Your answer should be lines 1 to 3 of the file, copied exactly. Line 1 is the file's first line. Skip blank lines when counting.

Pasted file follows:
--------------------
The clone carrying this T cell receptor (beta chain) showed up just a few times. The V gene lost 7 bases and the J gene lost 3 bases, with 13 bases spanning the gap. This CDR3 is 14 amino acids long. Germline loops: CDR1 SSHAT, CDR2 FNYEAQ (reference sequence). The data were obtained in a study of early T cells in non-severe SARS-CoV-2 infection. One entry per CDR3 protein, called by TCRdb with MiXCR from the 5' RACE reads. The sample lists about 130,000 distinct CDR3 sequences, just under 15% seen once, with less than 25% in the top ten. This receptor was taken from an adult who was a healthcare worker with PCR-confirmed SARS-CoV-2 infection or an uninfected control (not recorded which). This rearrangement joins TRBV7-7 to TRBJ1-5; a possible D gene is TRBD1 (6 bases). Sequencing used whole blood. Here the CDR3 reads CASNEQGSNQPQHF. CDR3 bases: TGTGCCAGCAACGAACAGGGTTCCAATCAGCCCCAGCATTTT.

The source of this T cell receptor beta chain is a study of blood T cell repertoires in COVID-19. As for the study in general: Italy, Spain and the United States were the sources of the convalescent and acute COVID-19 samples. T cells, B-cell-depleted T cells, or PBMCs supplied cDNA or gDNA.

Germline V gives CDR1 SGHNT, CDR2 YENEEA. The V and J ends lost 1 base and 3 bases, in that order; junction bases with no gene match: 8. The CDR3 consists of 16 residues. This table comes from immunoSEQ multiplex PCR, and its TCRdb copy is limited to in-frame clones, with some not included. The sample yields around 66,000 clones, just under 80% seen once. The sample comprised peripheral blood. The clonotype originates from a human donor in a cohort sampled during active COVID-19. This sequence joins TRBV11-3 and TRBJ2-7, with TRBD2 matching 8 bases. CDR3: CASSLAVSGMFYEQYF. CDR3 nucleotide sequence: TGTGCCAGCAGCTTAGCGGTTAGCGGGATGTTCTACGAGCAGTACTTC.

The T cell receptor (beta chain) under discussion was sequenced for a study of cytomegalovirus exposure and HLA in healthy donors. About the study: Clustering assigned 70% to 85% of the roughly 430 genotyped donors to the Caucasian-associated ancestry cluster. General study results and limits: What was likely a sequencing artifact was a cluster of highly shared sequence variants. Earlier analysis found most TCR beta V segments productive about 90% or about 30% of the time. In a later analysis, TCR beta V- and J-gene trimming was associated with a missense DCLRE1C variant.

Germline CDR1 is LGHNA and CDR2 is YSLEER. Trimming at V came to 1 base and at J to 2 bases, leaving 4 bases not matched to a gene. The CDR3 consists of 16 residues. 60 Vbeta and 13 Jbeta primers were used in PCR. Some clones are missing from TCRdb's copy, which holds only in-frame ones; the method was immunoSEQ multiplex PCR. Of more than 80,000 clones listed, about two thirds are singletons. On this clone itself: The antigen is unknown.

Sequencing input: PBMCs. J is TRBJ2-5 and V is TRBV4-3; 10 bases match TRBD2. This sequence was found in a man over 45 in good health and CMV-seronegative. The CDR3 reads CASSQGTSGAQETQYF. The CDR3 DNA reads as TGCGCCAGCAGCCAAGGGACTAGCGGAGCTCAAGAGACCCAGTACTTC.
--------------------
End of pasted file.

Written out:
The clone carrying this T cell receptor (beta chain) showed up just a few times. The V gene lost 7 bases and the J gene lost 3 bases, with 13 bases spanning the gap. This CDR3 is 14 amino acids long. Germline loops: CDR1 SSHAT, CDR2 FNYEAQ (reference sequence). The data were obtained in a study of early T cells in non-severe SARS-CoV-2 infection. One entry per CDR3 protein, called by TCRdb with MiXCR from the 5' RACE reads. The sample lists about 130,000 distinct CDR3 sequences, just under 15% seen once, with less than 25% in the top ten. This receptor was taken from an adult who was a healthcare worker with PCR-confirmed SARS-CoV-2 infection or an uninfected control (not recorded which). This rearrangement joins TRBV7-7 to TRBJ1-5; a possible D gene is TRBD1 (6 bases). Sequencing used whole blood. Here the CDR3 reads CASNEQGSNQPQHF. CDR3 bases: TGTGCCAGCAACGAACAGGGTTCCAATCAGCCCCAGCATTTT.

The source of this T cell receptor beta chain is a study of blood T cell repertoires in COVID-19. As for the study in general: Italy, Spain and the United States were the sources of the convalescent and acute COVID-19 samples. T cells, B-cell-depleted T cells, or PBMCs supplied cDNA or gDNA.

Germline V gives CDR1 SGHNT, CDR2 YENEEA. The V and J ends lost 1 base and 3 bases, in that order; junction bases with no gene match: 8. The CDR3 consists of 16 residues. This table comes from immunoSEQ multiplex PCR, and its TCRdb copy is limited to in-frame clones, with some not included. The sample yields around 66,000 clones, just under 80% seen once. The sample comprised peripheral blood. The clonotype originates from a human donor in a cohort sampled during active COVID-19. This sequence joins TRBV11-3 and TRBJ2-7, with TRBD2 matching 8 bases. CDR3: CASSLAVSGMFYEQYF. CDR3 nucleotide sequence: TGTGCCAGCAGCTTAGCGGTTAGCGGGATGTTCTACGAGCAGTACTTC.